According to Aquino, he has done his best as a leader, describing himself as a "consensus builder" who has "an allergy to being dictatorial."

"For the bulk, I think they will say that we went beyond expectations," he said. "And when we say bulk, talagang overwhelming majority."

The President acknowledged, however, that there remains the "cottage industry of [his] critics."

"Di bale sana yung half-full, half-empty. Almost empty eh when they describe," lamented Aquino.

But Aquino said he has nonetheless always managed to face all the challenges that have come his way squarely, thanks to the support of the people whom he calls his "bosses."

"I've said several times, it's really an honor to serve the people," he said. "I had supreme confidence that the people were behind me. That enabled me to make the right decisions in the midst of, you know, temptation to play it safe."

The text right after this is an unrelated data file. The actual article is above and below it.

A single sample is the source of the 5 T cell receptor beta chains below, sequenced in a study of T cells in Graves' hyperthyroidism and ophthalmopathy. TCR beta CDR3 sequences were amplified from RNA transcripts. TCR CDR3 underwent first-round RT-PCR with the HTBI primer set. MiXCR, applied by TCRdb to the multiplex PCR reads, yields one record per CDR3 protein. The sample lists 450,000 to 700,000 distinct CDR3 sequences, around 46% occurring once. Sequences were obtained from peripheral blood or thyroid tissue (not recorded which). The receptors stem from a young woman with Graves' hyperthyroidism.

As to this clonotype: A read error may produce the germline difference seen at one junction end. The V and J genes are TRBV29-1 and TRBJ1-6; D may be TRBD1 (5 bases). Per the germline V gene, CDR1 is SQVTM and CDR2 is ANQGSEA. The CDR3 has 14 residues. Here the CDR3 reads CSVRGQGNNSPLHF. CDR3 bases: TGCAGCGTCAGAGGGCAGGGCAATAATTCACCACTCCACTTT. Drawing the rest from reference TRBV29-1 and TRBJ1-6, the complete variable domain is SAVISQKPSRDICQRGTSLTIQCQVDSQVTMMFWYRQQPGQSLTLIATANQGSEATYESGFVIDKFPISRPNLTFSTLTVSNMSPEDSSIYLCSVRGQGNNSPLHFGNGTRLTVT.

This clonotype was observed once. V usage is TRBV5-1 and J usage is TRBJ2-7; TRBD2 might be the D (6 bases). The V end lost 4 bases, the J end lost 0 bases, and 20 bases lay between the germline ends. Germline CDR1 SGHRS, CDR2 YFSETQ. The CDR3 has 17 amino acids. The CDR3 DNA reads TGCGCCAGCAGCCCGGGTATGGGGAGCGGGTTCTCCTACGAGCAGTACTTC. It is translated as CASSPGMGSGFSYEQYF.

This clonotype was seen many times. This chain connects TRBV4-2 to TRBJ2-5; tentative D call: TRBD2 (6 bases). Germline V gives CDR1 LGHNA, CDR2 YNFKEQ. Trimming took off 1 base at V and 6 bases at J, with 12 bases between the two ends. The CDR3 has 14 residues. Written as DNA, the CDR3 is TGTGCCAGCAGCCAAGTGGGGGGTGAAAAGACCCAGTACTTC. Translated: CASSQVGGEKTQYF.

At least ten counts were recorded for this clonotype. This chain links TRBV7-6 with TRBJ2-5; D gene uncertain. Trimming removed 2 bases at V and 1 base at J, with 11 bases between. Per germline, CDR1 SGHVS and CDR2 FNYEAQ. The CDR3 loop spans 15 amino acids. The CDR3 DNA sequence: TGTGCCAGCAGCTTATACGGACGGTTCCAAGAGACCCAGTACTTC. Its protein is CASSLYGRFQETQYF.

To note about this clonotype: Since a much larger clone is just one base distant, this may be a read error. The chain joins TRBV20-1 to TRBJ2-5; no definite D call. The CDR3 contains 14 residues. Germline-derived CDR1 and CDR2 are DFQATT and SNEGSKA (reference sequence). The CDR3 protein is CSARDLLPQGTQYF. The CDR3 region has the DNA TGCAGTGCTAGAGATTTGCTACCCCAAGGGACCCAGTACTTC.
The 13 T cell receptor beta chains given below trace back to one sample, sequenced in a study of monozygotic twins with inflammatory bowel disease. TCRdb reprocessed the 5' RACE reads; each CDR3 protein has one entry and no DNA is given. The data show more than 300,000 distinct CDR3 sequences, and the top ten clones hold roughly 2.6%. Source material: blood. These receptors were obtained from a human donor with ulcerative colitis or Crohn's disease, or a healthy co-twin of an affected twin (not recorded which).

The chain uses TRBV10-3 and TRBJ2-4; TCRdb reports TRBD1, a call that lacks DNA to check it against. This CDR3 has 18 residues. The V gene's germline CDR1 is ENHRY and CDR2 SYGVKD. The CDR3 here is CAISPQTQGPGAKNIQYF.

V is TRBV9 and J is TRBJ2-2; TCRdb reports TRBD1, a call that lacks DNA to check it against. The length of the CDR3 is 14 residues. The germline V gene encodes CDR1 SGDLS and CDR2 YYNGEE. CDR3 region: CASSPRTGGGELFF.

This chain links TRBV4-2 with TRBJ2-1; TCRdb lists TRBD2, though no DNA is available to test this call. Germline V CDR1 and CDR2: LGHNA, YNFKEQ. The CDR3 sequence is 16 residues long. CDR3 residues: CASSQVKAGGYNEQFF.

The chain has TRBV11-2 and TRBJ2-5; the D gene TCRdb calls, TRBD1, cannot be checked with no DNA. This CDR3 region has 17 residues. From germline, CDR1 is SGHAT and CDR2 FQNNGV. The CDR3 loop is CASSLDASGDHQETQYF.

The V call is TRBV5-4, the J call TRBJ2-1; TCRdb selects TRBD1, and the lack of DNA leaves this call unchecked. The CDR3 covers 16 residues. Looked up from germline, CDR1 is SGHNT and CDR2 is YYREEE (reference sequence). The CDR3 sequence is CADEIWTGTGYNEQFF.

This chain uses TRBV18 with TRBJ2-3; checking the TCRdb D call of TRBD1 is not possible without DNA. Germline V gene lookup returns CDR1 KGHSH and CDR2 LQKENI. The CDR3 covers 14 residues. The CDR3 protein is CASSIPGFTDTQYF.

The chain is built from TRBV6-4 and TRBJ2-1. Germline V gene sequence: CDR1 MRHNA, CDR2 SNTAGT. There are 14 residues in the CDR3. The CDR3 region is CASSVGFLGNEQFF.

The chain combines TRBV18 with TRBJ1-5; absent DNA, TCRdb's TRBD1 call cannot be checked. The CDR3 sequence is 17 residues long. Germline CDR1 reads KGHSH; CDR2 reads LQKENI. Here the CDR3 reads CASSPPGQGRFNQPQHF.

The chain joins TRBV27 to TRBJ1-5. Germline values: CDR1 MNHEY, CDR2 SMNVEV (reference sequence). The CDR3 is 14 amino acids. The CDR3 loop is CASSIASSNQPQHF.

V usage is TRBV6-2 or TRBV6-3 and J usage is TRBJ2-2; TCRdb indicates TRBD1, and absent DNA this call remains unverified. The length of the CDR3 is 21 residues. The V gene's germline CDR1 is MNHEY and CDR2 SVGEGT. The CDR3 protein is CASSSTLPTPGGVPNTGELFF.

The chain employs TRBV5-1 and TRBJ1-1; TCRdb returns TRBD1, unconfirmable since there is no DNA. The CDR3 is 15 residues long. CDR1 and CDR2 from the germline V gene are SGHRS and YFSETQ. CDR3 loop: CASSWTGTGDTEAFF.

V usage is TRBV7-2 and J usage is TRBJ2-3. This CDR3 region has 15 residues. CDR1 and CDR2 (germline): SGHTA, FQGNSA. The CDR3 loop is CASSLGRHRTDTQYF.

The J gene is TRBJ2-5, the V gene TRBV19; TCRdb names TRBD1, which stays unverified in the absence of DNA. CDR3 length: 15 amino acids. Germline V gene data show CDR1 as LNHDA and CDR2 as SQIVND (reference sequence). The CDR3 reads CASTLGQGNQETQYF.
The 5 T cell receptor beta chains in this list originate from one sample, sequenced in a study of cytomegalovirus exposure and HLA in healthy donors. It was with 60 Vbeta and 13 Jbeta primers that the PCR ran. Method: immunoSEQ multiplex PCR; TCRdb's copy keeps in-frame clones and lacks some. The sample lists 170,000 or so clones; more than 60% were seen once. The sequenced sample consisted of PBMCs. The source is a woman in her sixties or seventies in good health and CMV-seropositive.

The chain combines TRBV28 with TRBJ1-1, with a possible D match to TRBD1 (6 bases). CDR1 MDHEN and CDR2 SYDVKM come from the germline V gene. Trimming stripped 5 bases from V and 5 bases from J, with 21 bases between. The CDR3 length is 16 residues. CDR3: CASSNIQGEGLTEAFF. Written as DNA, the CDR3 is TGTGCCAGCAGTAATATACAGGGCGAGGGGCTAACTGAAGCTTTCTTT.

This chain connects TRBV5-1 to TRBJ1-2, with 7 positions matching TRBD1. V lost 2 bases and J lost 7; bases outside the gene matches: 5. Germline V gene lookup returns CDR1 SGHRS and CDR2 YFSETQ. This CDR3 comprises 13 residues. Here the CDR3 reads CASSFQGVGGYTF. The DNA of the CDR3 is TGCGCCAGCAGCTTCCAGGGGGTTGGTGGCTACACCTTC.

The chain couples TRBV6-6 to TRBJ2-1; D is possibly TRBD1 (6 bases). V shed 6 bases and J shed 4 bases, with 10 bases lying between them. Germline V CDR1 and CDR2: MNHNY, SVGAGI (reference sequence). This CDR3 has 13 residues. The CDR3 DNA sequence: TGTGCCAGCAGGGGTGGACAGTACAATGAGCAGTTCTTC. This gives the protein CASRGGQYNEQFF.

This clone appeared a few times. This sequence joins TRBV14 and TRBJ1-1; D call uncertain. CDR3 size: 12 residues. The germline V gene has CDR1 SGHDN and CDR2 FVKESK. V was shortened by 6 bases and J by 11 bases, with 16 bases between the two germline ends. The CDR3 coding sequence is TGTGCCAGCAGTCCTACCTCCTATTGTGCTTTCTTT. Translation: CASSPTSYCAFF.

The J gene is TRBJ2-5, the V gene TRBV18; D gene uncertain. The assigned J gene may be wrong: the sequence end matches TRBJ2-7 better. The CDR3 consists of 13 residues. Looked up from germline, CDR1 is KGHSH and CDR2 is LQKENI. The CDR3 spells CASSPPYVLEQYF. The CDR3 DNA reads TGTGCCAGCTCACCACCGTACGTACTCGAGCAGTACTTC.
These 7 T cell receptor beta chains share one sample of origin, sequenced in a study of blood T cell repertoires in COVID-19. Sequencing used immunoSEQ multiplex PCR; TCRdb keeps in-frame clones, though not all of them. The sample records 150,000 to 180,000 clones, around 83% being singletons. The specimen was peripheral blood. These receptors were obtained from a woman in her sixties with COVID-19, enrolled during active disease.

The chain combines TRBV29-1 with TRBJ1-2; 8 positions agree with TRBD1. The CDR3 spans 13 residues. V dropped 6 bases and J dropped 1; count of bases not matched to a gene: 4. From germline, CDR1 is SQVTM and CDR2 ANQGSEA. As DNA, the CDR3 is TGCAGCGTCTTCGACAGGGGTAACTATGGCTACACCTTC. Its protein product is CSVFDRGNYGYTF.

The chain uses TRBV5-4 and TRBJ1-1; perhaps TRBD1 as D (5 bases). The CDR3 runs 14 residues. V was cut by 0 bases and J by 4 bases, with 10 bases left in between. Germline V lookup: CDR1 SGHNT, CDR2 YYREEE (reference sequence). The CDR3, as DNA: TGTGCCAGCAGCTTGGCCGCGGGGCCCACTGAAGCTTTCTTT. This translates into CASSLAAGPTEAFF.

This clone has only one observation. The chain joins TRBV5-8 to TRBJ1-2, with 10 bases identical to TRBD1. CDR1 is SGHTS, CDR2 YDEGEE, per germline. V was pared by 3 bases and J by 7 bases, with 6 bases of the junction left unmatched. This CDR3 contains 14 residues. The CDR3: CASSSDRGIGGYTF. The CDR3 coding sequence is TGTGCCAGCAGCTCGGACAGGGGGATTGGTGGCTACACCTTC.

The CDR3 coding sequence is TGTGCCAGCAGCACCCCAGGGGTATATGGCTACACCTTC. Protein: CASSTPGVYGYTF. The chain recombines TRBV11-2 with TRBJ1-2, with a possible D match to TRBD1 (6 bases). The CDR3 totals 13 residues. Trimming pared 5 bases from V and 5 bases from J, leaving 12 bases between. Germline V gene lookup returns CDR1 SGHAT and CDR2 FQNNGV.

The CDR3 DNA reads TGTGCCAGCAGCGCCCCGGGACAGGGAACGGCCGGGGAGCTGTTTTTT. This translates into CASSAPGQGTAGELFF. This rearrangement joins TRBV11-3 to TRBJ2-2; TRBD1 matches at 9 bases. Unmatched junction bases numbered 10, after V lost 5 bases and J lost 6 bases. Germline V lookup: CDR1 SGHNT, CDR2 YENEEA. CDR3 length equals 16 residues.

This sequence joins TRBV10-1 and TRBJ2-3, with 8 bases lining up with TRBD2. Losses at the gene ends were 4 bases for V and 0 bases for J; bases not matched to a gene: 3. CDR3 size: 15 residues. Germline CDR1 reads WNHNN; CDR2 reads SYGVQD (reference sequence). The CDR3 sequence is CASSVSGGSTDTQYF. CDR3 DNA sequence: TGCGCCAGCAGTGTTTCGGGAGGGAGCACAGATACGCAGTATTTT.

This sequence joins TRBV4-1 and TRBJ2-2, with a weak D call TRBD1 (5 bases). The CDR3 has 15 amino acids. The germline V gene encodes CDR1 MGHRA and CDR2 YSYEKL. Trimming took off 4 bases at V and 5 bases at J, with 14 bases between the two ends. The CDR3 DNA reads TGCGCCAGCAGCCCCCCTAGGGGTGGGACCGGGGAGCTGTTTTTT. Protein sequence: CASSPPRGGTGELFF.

In the interview, Aquino also touted anew his administration's gains and high economic growth rate, while taking a swipe at his predecessor, now Pampanga Rep. Gloria Macapagal Arroyo.

Under Arroyo's leadership, Aquino said the average amount of taxes collected by the Bureau of Internal Revenue (BIR) every year was P568 billion. But under his leadership, the average tax collection doubled to P1.3 trillion a year, he said, citing the improvement in government's collection of taxes.

The President also included among his accomplishments the improvement in the delivery of basic social services to the Filipino people.

He pointed out the increase in the enrollment in PhilHealth, the construction of over 100,000 new classrooms, and the expansion of conditional cash transfer (CCT) program beneficiaries from 780,000 to 4.4 million households. All of these happened without any increase on taxes, he stressed.

(READ: PNoy: Insults worth it)

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President Aquino enumerates his administration's accomplishments during the ANC special interview. Photo by Jonathan Cellona for


Aquino, meanwhile, reiterated the Philippines' stand to continue its arbitration case against China over the West Philippine Sea dispute, despite Beijing's insistence on holding bilateral talks instead to settle the sea row.

"Perhaps I should ask this question: Is there any other option for me to do at this point in time?"